46. 46. Given flexible operating conditions: what becomes possible? ResearchImplementation Strategies 11 Key - High Poverty Schools …Requiring mission-driven authority over Money  Use additional funds to  Allocate extra money to extend school day to address academic and social needs of high-poverty student population Readiness  Allocate money to decreasing class and possibly school size to enhance student-adult relationships to Learn  Raise additional financial resources by approaching private companies and philanthropic organizations .  Be creative in using public financing options and statutory program resources, within relevant restrictions, to fund turnaround strategies.  Identify and undertake capital improvements necessary for safety and the creation of a positive climate  Use additional funds to  Allocate extra money for teacher hours needed for participation in professional learning culture and individual/small group contact with students (from RA)  Allocate money to ensure that teacher support, training and resources will support performance Readiness expectations to Teach  Use school control over budgets to  Differentiate teacher compensation for extra time or responsibilities (from RA)  Offer schoolwide financial incentives to implement turnaround approach and for attainment of performance objectives  Analyze existing budget and re-align spending to focus on turnaround goals and student achievement 46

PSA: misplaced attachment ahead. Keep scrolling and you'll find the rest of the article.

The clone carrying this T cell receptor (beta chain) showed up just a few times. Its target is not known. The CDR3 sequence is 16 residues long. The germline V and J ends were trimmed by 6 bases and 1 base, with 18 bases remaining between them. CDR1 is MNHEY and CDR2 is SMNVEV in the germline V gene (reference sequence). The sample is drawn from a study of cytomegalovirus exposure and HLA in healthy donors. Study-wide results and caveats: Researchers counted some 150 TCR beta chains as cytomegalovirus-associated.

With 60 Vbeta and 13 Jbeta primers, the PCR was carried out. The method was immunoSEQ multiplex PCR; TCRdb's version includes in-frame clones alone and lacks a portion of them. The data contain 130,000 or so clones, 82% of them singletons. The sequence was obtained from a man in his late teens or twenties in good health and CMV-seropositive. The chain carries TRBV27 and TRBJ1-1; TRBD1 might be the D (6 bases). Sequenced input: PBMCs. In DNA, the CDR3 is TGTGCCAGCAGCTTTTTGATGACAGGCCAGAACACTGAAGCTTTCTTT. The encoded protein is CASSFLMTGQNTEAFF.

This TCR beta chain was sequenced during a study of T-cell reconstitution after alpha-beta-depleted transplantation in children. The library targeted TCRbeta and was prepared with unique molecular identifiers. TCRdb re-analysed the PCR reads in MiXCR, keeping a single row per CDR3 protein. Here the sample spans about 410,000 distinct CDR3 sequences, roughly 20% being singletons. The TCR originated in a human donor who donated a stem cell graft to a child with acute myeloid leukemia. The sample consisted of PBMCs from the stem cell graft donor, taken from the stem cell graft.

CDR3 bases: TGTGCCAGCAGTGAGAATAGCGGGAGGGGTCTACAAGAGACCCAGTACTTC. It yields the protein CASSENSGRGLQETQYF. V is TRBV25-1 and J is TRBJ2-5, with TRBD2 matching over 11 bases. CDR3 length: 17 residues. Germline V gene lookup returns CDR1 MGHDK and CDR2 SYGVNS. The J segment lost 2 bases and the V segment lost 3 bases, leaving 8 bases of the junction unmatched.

47. 47. Given flexible operating conditions: what becomes possible? ResearchImplementation Strategies 12 Key - High Poverty Schools …Requiring mission-driven authority over Program  Develop a rounded, engaging curriculum that, in addition to personalized instruction in the core areas of ELA and math:  Includes the arts, languages, technology, physical education and other avenues to learning  Increases engagement through interdisciplinary curricula, technology-based instruction, etc.  Addresses choice and the range of student needs (e.g. interest-based pathways , alternative programs for behavioral challenges)  Provides explicit instruction and guidance for the development of good learning behaviors  Provides direct instruction in life skills relevant to students’ situations (and addresses potential challenges, e.g. drug, alcohol, violence and drop-out prevention programs,) Readiness  Create programs to increase individual student-teacher contact, including: to Learn  Create advisory groups in which students participate regularly  Schedule regular home visits from teachers, advisors and counselors  Form alliances with community partners and social service providers to address:  Health needs (breakfast, eye exams, pregnancy, etc.), and  Human service needs (social, behavioral, abuse, homelessness, etc.)  Create programs to address safety and discipline, including:  Create well-defined but flexible routines and spell out codes of behavior in explicit and transparent ways. Embed these in school structure, rituals and culture.  Provide students with explicit instruction in cooperative learning and individual responsibility  Design and integrate a powerful personalized learning program to monitor and improve individual and group achievement, especially in the core areas of ELA and math: Readiness  Create aligned formative assessments to Teach  Develop tools and methods for data to be captured & used quickly in a short feedback loop to diagnose learning needs  Develop methods for using data to be used to improve curriculum & classroom instruction 47  Actively reshape and incorporate districtwide initiatives into school strategies for maximizing performance